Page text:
- Knowing that there are other options for hiring besides a competition opens up other ways to work for government. Some people have very enjoyable careers doing “government work” without ever actually being a government employee.
- Candidates can and do ask for a copy of the “job description” during the process, but they are often surprised when it doesn’t really specify exactly what they’ll be doing. The SMART candidate will also ask if there is a list of duties available too – HR and/or the manager may not share it, but sometimes they will. And you can then tailor your answers better in the interview towards the REAL job, not the generic job description! The closer you come to showing you can do the actual duties, the better off you are as a candidate.
- Classifications tend to reflect the type of work you do and it is not always easy to move between classifications, particularly outside of the National Capital Region. Let’s suppose, for example, you want to be a policy analyst. While lots of private sector people will tell you to take any job to “get your foot in the door”, difficulty switching between job classifications means you may be better off sometimes waiting to get into the stream you want rather than a risk getting stuck in another stream altogether.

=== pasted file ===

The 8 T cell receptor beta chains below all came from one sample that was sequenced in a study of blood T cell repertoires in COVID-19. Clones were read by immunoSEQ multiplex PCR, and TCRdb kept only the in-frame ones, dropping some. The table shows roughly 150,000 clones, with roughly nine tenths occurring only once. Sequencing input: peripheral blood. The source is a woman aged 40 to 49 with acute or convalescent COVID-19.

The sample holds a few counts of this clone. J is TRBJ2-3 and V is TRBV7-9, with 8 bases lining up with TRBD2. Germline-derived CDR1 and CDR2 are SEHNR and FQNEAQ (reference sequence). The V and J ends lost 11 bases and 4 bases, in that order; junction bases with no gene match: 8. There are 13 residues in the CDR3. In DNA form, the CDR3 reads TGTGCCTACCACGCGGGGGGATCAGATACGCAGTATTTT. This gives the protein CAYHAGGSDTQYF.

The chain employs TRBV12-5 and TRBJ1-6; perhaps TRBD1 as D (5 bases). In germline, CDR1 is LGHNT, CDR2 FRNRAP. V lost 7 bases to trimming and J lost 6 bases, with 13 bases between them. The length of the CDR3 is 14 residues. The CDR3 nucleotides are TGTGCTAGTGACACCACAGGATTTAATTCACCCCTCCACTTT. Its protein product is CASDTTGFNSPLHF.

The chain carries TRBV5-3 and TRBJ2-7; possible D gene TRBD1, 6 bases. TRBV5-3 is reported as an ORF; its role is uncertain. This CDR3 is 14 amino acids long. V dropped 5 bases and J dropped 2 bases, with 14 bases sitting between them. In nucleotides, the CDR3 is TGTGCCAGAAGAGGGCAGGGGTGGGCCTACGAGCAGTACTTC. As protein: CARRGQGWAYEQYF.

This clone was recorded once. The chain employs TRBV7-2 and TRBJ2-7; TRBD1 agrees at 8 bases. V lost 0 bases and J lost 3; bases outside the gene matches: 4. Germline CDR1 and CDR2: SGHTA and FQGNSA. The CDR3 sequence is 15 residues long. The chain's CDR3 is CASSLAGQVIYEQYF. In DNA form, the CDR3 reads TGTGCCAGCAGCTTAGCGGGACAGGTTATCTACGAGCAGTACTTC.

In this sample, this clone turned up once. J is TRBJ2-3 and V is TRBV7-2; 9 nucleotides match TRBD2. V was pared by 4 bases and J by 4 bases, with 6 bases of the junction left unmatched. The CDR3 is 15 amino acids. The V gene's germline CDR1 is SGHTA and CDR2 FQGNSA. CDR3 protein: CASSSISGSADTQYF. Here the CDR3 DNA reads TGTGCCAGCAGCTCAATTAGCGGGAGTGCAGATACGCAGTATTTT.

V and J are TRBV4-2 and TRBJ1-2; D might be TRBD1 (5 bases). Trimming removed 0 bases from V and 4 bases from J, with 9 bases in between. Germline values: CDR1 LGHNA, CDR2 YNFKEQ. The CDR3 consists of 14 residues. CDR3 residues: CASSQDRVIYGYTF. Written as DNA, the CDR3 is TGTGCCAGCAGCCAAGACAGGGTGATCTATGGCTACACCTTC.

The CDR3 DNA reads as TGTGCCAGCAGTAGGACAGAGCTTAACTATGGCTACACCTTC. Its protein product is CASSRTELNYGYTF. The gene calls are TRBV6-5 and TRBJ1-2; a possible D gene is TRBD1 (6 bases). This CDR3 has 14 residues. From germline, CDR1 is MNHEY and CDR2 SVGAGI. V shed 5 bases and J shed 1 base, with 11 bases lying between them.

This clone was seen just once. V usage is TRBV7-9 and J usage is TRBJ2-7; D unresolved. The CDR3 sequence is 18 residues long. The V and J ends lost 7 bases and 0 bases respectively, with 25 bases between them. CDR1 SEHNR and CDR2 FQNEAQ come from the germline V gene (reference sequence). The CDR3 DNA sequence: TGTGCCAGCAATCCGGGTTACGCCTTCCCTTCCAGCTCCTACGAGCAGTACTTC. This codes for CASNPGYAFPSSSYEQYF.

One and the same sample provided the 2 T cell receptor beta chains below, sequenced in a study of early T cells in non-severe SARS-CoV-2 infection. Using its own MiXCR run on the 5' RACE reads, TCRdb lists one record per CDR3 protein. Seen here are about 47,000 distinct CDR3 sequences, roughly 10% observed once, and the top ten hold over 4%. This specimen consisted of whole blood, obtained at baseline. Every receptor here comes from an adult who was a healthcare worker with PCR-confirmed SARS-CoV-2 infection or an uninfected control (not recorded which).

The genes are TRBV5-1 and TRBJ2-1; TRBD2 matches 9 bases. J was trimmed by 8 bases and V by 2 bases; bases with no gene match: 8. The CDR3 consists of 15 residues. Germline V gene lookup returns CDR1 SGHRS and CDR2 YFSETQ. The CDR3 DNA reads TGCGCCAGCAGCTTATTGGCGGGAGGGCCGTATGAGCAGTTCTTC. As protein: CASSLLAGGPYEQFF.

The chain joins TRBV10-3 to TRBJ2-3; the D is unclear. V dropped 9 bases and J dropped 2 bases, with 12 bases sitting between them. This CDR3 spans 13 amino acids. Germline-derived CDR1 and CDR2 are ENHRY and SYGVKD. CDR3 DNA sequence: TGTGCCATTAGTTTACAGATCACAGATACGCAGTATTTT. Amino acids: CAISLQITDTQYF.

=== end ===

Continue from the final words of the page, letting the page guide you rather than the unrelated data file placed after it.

Phase 2: Managers formally advertise their needs
The Manager starts by writing up a Statement of Merit Criteria (SOMC). This is what most people think of as the “job description”, as it is what is posted online to advertise the job. However, the SoMC (which most HR people will pronounce as SAHM-SEE) is not the job description but the list of areas on which the manager will test you.
Once the SOMC is written, Manager submits it to HR to get approval (APPROVAL #2) to post the advertisement. Managers are not HR experts, nor am I. The true experts are the HR people who will review the SOMC and job description to ensure that everything is clear, and, to put it bluntly, to make sure the manager has valid, testable criteria that make sense for the job. No sense in posting analyst functions for what looks like a project manager position. They also serve as gatekeepers to the Public Service Commission website for posting jobs.
Once HR approves, they’ll send the SoMC to the PSC for posting. Most departments don’t do the processing of applications themselves. Nor do they handle “advertising” it (except for large scale recruitments like post-secondary recruitments, for example). Instead, they use the Public Service Commission to administer the advertising process and receipt of advertisements.